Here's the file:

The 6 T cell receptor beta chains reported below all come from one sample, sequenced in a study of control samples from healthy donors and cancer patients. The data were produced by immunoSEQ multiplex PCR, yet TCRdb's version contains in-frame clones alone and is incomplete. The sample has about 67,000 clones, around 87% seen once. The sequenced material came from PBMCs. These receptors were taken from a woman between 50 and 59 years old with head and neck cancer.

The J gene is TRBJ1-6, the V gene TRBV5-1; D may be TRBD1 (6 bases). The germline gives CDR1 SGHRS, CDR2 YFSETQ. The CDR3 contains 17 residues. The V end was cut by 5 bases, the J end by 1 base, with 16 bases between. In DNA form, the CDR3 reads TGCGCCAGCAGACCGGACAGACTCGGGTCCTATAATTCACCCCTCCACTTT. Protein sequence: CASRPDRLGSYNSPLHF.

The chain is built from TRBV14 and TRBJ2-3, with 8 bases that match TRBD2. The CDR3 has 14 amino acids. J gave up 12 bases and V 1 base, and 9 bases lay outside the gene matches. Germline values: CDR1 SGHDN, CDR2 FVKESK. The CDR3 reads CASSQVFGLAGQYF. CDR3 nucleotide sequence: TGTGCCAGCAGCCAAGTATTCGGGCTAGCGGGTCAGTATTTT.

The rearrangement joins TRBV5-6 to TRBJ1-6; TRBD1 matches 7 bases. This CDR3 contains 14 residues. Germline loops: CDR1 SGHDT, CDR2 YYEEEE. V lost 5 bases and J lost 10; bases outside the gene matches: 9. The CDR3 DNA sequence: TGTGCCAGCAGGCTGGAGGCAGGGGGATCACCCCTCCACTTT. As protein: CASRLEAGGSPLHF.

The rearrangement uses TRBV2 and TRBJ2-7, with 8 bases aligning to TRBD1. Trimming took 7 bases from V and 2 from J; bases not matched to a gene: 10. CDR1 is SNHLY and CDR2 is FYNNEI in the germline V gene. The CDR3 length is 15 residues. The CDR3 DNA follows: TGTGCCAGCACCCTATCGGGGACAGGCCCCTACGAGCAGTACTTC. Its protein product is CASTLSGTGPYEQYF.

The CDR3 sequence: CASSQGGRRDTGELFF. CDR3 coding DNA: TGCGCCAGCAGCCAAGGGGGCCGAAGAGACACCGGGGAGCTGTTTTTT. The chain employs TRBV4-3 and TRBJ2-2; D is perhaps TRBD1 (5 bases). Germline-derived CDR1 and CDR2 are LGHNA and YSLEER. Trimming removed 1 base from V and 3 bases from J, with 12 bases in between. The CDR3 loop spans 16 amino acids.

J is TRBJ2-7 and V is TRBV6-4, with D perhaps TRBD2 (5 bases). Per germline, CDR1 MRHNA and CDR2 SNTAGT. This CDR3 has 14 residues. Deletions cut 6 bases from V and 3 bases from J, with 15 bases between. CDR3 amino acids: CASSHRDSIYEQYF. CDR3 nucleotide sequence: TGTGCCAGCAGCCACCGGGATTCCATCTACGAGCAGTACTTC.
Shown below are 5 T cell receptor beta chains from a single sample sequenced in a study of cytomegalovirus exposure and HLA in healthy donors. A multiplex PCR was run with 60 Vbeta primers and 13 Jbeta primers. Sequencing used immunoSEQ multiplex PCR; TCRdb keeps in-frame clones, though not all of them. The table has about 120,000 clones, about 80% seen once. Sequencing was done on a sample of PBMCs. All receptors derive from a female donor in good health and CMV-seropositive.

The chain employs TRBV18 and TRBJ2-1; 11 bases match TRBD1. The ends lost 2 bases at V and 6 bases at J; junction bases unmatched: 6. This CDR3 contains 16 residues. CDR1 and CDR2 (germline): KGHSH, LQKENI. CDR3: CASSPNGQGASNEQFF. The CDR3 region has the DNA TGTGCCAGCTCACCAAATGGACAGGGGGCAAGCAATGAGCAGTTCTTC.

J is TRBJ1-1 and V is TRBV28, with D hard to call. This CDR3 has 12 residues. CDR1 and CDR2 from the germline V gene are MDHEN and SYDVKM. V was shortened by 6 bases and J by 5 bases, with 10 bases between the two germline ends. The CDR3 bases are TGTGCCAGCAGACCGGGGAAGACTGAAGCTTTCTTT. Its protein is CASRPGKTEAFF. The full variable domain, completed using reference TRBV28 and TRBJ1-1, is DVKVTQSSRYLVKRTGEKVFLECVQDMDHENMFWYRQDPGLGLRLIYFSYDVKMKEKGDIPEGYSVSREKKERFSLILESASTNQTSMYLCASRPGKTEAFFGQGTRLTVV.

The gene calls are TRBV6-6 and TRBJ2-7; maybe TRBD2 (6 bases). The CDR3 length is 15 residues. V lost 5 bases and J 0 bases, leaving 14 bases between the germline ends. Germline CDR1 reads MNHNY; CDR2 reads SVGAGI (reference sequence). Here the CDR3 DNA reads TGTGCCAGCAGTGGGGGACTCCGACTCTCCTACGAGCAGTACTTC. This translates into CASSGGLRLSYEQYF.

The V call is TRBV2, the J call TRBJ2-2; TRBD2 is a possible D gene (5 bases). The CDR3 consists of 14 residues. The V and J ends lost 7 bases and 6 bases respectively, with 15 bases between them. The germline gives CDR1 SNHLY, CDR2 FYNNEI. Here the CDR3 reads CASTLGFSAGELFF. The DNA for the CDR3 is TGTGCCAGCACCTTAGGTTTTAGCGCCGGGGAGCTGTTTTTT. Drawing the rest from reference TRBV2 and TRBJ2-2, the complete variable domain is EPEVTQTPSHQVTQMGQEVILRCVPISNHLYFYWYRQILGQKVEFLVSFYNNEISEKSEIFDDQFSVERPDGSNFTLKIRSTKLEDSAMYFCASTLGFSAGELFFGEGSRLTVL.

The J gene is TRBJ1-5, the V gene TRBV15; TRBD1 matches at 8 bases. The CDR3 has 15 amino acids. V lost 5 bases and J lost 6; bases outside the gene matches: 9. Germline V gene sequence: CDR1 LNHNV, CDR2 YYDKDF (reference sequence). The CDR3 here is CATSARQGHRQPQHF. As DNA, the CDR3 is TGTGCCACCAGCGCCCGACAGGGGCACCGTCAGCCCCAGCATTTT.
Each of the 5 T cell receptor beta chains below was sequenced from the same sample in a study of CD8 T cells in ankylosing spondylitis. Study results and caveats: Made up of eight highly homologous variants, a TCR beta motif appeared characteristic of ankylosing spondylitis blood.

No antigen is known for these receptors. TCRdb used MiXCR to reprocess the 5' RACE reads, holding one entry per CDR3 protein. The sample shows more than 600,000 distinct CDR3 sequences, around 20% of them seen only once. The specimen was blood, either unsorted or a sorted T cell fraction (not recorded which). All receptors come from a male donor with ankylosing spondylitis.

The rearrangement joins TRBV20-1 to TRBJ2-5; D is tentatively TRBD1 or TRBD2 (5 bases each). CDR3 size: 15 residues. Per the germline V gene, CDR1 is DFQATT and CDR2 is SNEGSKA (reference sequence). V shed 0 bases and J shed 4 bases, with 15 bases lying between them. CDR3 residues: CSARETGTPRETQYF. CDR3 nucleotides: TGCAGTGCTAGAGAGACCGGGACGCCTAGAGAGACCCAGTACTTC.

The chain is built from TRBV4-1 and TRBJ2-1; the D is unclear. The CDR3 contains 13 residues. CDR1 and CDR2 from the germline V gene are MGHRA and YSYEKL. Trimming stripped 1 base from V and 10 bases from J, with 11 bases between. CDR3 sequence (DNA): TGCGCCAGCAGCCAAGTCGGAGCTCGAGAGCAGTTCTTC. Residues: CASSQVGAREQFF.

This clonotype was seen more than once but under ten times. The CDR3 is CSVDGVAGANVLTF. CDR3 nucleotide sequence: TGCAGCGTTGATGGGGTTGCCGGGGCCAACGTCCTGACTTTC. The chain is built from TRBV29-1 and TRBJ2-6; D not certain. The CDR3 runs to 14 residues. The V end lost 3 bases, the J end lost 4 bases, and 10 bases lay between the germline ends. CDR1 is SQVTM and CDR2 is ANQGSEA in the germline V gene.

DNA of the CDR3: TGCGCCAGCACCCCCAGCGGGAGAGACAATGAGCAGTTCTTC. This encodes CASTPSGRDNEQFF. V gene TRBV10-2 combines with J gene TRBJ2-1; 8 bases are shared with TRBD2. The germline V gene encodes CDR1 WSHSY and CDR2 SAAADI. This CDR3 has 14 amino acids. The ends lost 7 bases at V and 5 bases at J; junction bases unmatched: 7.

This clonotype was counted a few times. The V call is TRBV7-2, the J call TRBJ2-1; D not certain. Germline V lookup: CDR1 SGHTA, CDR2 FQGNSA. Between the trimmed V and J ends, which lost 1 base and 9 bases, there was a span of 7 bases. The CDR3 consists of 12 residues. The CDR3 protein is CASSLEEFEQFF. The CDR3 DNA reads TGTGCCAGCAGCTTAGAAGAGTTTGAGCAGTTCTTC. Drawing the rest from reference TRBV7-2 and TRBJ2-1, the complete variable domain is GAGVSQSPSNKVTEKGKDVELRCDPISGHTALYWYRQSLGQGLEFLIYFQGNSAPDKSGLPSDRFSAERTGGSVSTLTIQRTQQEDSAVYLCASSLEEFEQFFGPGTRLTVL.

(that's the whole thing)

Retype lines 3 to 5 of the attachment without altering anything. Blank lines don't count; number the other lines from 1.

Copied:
The chain is built from TRBV14 and TRBJ2-3, with 8 bases that match TRBD2. The CDR3 has 14 amino acids. J gave up 12 bases and V 1 base, and 9 bases lay outside the gene matches. Germline values: CDR1 SGHDN, CDR2 FVKESK. The CDR3 reads CASSQVFGLAGQYF. CDR3 nucleotide sequence: TGTGCCAGCAGCCAAGTATTCGGGCTAGCGGGTCAGTATTTT.

The rearrangement joins TRBV5-6 to TRBJ1-6; TRBD1 matches 7 bases. This CDR3 contains 14 residues. Germline loops: CDR1 SGHDT, CDR2 YYEEEE. V lost 5 bases and J lost 10; bases outside the gene matches: 9. The CDR3 DNA sequence: TGTGCCAGCAGGCTGGAGGCAGGGGGATCACCCCTCCACTTT. As protein: CASRLEAGGSPLHF.

The rearrangement uses TRBV2 and TRBJ2-7, with 8 bases aligning to TRBD1. Trimming took 7 bases from V and 2 from J; bases not matched to a gene: 10. CDR1 is SNHLY and CDR2 is FYNNEI in the germline V gene. The CDR3 length is 15 residues. The CDR3 DNA follows: TGTGCCAGCACCCTATCGGGGACAGGCCCCTACGAGCAGTACTTC. Its protein product is CASTLSGTGPYEQYF.